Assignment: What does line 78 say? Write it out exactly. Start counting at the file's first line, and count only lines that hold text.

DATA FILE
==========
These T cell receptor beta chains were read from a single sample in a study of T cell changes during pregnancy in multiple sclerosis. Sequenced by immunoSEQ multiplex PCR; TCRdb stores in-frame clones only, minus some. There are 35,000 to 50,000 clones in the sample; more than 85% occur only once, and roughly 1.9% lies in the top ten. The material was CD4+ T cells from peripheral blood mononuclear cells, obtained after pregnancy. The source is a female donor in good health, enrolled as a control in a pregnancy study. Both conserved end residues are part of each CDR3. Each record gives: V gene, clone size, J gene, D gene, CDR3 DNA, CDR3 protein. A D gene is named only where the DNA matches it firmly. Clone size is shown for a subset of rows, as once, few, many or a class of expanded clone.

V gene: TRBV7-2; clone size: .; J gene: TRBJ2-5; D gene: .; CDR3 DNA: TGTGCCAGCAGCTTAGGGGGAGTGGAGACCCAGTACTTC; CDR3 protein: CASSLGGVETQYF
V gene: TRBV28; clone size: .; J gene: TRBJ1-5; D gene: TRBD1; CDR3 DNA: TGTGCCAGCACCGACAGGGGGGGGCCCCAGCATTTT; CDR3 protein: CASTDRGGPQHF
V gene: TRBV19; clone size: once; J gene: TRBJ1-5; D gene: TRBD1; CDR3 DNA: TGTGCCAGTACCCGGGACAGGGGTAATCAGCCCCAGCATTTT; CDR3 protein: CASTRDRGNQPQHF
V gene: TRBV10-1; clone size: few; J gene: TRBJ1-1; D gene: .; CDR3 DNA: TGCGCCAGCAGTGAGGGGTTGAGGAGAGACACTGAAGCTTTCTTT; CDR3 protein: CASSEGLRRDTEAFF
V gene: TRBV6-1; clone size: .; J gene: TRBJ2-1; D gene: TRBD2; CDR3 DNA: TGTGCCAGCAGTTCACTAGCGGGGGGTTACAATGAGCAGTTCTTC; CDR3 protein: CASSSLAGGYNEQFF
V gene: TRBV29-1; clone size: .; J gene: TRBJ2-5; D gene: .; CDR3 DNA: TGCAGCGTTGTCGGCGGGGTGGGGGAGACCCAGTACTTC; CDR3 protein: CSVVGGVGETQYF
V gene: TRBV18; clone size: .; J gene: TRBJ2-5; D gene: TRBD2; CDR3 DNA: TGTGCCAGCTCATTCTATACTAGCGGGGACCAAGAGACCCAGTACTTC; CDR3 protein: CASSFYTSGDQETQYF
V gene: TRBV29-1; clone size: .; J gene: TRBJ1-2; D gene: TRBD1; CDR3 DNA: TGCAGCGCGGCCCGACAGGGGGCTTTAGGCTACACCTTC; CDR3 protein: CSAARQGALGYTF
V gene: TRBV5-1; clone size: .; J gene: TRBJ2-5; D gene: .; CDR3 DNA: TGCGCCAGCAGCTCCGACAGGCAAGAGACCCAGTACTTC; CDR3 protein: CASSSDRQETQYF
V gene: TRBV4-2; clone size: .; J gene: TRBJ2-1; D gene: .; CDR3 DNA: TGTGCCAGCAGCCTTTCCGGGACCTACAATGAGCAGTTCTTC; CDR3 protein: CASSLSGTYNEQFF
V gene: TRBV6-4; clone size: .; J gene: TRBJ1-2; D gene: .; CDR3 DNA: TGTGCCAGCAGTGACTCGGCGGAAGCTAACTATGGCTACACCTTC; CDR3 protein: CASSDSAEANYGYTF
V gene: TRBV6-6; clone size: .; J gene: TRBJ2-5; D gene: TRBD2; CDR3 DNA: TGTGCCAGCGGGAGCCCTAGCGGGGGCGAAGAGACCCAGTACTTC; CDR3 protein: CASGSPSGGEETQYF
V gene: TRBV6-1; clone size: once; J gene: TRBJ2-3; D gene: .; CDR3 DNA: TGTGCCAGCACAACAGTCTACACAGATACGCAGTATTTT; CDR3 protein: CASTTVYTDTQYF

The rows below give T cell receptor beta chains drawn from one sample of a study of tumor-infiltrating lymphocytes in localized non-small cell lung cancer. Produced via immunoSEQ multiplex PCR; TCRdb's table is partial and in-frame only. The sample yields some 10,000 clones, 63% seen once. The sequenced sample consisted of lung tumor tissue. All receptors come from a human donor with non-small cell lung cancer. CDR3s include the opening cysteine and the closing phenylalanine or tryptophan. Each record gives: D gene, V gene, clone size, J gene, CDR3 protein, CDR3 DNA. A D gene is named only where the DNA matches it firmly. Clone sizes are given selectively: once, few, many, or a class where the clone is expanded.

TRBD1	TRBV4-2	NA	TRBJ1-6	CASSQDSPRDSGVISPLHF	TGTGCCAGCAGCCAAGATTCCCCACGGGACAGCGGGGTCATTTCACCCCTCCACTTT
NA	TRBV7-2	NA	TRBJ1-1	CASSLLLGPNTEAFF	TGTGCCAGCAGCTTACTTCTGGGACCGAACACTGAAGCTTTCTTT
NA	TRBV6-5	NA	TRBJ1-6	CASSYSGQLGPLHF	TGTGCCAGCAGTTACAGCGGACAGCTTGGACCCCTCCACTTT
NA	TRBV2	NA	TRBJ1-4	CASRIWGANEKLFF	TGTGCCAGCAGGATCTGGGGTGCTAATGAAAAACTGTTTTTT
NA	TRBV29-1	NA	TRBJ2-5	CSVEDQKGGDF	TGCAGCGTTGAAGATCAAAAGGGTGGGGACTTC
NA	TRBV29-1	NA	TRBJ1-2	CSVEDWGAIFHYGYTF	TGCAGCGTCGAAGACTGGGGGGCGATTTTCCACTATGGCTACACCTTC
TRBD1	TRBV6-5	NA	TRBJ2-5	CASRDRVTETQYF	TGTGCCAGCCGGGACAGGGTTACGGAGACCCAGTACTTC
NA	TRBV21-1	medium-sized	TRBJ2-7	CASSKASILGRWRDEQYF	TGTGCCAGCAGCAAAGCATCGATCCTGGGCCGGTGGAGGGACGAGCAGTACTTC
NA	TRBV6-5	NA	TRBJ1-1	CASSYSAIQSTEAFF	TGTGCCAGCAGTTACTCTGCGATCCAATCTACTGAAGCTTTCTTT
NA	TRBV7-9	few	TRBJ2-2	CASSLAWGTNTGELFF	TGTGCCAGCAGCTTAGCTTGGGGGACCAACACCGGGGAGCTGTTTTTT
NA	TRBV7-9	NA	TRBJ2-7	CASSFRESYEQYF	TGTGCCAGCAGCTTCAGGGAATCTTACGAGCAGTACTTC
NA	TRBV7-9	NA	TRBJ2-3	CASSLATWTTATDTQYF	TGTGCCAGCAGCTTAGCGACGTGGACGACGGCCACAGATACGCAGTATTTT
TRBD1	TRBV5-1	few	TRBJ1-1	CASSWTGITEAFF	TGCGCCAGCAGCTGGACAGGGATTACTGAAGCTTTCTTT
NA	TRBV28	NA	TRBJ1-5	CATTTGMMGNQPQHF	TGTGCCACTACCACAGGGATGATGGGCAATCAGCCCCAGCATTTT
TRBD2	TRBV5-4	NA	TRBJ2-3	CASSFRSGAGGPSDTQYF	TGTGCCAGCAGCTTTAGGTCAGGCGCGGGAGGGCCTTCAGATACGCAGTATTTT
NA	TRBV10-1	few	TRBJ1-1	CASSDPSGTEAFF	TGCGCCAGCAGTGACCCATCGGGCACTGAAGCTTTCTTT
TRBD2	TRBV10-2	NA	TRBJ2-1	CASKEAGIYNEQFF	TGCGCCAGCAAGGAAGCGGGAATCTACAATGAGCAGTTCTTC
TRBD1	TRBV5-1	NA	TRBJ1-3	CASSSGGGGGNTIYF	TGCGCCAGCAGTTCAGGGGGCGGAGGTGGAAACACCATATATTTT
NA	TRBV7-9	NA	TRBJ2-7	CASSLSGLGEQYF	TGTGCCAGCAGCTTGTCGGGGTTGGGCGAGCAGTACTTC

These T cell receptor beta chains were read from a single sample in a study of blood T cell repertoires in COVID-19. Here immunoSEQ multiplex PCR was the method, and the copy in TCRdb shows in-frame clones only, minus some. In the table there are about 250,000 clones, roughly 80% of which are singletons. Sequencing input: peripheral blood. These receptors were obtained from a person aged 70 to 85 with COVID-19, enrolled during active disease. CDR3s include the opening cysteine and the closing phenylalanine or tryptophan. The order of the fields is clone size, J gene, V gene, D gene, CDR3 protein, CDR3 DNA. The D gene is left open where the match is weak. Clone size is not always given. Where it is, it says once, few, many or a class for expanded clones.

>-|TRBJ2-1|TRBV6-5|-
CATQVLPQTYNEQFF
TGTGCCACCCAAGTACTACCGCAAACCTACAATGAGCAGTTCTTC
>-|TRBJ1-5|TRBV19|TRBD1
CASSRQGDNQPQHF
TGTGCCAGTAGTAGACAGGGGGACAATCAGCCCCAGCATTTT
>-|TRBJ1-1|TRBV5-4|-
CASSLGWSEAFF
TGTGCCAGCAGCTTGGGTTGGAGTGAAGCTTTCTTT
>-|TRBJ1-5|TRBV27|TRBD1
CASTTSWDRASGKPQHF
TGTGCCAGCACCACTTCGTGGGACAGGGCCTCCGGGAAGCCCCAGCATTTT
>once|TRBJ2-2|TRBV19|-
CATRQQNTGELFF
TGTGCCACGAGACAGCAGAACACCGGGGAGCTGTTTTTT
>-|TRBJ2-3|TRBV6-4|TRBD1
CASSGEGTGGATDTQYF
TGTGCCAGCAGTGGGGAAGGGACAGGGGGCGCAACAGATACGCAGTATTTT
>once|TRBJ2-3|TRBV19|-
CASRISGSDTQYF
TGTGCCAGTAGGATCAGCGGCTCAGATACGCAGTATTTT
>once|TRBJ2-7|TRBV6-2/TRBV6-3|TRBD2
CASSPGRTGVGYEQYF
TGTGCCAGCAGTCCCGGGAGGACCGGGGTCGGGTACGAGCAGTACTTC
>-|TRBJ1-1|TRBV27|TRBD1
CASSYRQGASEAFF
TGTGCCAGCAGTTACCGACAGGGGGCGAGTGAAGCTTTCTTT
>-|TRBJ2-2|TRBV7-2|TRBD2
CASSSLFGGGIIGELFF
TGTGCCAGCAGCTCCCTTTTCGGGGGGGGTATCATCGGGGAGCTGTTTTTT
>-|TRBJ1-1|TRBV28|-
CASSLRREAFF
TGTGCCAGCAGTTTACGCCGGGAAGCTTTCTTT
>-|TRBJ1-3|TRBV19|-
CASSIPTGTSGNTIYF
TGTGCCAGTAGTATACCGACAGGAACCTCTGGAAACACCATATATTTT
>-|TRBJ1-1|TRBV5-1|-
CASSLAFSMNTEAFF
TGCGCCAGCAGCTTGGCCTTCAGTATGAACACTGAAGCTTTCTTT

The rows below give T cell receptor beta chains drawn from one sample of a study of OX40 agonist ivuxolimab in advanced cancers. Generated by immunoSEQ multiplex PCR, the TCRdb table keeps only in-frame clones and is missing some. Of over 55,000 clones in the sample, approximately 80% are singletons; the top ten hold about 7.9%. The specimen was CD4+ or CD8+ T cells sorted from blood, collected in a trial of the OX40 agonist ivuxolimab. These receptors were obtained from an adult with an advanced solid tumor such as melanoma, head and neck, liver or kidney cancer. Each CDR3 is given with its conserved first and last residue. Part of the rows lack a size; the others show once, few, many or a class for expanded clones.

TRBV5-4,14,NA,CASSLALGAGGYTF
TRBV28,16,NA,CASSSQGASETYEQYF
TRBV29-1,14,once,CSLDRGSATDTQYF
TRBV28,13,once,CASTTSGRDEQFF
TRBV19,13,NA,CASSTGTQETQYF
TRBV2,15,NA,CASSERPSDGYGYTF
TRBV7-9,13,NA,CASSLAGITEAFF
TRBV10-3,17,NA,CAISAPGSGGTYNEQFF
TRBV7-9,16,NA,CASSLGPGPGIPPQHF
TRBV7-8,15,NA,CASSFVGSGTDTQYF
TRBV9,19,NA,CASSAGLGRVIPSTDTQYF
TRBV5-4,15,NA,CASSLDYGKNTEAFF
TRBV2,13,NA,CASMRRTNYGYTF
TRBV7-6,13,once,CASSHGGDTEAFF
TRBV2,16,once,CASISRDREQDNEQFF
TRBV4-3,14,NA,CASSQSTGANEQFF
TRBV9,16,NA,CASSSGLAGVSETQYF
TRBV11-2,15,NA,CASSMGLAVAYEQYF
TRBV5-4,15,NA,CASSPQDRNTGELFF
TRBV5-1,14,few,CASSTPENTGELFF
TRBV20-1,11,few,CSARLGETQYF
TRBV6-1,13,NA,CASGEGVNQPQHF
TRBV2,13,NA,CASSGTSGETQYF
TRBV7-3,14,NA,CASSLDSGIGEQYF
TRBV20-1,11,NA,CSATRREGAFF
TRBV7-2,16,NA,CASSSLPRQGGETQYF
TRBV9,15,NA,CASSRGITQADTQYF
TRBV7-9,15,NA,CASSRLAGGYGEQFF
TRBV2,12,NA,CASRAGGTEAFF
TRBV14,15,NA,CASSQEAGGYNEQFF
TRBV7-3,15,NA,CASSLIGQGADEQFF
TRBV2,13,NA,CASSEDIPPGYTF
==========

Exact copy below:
TRBV29-1,14,once,CSLDRGSATDTQYF